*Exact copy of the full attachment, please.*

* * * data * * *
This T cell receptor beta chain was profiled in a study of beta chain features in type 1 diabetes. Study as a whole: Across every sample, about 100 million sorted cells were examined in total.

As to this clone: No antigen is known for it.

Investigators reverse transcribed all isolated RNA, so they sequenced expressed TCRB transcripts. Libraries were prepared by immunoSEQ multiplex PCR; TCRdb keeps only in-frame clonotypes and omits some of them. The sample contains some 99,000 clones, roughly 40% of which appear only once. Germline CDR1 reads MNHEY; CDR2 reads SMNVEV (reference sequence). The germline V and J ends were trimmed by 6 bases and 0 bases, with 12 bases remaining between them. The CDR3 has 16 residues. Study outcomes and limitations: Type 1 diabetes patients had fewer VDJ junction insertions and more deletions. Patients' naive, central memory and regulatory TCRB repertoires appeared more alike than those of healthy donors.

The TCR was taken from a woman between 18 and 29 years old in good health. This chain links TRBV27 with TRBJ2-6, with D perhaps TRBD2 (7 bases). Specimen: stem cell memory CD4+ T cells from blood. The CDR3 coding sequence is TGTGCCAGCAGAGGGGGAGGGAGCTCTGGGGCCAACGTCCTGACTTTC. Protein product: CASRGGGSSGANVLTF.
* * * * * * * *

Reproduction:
This T cell receptor beta chain was profiled in a study of beta chain features in type 1 diabetes. Study as a whole: Across every sample, about 100 million sorted cells were examined in total.

As to this clone: No antigen is known for it.

Investigators reverse transcribed all isolated RNA, so they sequenced expressed TCRB transcripts. Libraries were prepared by immunoSEQ multiplex PCR; TCRdb keeps only in-frame clonotypes and omits some of them. The sample contains some 99,000 clones, roughly 40% of which appear only once. Germline CDR1 reads MNHEY; CDR2 reads SMNVEV (reference sequence). The germline V and J ends were trimmed by 6 bases and 0 bases, with 12 bases remaining between them. The CDR3 has 16 residues. Study outcomes and limitations: Type 1 diabetes patients had fewer VDJ junction insertions and more deletions. Patients' naive, central memory and regulatory TCRB repertoires appeared more alike than those of healthy donors.

The TCR was taken from a woman between 18 and 29 years old in good health. This chain links TRBV27 with TRBJ2-6, with D perhaps TRBD2 (7 bases). Specimen: stem cell memory CD4+ T cells from blood. The CDR3 coding sequence is TGTGCCAGCAGAGGGGGAGGGAGCTCTGGGGCCAACGTCCTGACTTTC. Protein product: CASRGGGSSGANVLTF.